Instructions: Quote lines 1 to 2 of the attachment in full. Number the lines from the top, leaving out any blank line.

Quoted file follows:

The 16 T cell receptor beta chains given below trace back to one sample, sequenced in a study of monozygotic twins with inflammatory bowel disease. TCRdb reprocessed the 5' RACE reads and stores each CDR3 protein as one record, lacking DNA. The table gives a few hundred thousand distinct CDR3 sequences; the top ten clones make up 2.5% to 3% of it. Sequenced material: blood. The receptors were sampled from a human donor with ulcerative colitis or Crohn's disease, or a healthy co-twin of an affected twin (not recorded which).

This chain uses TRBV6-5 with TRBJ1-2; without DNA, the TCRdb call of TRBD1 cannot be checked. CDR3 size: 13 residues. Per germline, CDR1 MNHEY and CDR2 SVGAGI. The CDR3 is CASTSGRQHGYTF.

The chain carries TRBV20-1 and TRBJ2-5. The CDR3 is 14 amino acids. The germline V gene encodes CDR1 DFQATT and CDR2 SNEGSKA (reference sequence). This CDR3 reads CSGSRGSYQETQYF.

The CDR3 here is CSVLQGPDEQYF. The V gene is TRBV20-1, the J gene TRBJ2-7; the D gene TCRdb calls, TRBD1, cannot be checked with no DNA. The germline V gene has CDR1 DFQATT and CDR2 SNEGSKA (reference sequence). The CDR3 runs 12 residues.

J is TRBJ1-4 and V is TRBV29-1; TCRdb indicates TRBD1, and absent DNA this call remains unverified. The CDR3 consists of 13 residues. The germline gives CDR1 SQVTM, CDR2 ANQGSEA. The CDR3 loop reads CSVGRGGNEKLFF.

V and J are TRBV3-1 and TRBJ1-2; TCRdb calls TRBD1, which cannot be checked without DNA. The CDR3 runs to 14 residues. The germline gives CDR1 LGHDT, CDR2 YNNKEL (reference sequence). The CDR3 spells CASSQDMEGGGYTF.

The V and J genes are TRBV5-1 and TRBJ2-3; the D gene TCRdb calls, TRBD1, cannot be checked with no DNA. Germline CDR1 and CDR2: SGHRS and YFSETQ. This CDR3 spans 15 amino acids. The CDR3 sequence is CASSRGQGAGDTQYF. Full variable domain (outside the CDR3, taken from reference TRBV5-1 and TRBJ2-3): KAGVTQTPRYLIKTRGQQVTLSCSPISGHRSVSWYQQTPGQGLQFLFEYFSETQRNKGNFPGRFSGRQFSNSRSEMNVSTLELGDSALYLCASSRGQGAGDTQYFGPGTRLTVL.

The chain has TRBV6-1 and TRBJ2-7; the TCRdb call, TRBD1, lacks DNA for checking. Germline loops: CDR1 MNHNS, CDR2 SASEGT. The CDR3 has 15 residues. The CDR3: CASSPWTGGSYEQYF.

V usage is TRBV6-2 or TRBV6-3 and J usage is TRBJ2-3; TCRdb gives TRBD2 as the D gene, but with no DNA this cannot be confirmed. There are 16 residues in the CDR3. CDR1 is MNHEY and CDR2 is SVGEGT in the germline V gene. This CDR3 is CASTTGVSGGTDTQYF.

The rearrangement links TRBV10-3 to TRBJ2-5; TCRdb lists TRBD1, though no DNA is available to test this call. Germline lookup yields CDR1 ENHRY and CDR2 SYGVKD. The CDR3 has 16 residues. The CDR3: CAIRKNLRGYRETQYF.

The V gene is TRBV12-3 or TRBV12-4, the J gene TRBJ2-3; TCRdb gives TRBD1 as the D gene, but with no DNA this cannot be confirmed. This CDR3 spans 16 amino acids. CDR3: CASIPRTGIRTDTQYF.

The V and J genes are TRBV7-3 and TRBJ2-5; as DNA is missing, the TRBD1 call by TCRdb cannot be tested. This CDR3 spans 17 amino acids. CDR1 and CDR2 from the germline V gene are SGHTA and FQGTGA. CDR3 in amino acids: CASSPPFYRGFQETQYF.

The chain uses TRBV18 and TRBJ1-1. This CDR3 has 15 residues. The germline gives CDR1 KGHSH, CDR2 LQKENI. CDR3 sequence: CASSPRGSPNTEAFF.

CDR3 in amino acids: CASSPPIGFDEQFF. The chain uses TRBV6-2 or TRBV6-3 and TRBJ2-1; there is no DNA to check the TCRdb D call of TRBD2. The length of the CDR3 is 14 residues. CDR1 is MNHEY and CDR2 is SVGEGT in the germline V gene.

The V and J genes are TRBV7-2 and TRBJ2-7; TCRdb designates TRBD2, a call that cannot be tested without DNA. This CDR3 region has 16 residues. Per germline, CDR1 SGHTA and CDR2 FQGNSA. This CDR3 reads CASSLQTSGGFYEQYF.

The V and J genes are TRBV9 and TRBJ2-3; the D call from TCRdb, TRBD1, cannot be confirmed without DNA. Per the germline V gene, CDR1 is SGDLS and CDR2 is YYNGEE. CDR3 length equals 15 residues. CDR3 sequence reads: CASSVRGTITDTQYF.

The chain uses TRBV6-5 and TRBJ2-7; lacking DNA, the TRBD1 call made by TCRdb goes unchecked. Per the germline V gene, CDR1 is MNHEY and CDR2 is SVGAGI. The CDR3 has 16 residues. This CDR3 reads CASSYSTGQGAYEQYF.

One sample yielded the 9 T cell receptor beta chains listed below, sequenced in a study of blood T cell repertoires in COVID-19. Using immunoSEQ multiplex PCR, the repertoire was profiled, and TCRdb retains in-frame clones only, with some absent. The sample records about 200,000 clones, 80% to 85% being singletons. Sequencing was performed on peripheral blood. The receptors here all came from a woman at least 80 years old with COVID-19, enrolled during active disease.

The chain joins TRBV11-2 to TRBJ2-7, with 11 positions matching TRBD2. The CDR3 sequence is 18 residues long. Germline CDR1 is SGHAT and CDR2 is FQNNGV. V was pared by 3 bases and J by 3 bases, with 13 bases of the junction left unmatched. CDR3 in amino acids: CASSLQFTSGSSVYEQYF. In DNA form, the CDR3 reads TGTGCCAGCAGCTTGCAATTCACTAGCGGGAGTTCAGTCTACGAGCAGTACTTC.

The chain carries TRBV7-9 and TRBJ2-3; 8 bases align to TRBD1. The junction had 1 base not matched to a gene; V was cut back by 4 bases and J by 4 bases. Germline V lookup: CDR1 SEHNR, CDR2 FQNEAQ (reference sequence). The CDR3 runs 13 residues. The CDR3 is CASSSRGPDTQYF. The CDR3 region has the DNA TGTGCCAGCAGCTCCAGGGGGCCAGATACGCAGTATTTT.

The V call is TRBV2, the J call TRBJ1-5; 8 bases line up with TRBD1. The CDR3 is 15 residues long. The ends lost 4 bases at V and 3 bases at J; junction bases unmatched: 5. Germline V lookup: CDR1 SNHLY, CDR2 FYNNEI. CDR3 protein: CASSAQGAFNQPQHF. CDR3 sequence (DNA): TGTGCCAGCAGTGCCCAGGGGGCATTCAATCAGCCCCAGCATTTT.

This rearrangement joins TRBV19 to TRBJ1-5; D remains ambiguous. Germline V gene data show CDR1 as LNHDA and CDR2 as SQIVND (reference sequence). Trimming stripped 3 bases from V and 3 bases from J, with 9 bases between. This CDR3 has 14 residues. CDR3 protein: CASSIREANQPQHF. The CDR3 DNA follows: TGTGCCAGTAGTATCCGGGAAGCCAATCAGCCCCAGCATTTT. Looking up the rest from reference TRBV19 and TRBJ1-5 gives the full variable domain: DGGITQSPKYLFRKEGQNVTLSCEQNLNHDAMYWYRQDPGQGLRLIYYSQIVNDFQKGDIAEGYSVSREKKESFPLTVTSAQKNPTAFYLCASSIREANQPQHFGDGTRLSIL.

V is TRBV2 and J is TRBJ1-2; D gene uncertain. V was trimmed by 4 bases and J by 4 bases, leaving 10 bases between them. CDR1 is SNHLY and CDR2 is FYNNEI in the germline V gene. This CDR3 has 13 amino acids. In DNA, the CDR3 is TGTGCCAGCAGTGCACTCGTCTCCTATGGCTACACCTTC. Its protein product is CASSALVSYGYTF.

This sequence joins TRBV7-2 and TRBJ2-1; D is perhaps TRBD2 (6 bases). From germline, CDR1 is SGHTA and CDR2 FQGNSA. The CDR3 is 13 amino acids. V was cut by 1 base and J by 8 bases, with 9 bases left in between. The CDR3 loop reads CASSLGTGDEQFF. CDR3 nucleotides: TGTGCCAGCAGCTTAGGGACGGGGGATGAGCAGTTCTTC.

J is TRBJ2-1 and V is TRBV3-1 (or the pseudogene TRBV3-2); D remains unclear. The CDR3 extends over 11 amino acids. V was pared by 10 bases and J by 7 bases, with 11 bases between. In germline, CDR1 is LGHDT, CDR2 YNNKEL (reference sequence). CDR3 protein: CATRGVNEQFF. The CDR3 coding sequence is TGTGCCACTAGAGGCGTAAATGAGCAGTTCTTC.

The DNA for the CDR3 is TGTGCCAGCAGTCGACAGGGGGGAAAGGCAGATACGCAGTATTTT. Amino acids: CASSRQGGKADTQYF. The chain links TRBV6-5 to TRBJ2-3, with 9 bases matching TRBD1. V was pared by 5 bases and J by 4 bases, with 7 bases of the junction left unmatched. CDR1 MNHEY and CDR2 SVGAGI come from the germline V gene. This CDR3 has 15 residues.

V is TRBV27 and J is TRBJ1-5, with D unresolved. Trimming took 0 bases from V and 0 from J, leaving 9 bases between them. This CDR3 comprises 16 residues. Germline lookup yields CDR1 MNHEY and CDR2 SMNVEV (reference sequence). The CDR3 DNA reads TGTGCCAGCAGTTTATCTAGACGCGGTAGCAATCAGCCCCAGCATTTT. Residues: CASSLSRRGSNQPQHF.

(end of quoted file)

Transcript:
The 16 T cell receptor beta chains given below trace back to one sample, sequenced in a study of monozygotic twins with inflammatory bowel disease. TCRdb reprocessed the 5' RACE reads and stores each CDR3 protein as one record, lacking DNA. The table gives a few hundred thousand distinct CDR3 sequences; the top ten clones make up 2.5% to 3% of it. Sequenced material: blood. The receptors were sampled from a human donor with ulcerative colitis or Crohn's disease, or a healthy co-twin of an affected twin (not recorded which).

This chain uses TRBV6-5 with TRBJ1-2; without DNA, the TCRdb call of TRBD1 cannot be checked. CDR3 size: 13 residues. Per germline, CDR1 MNHEY and CDR2 SVGAGI. The CDR3 is CASTSGRQHGYTF.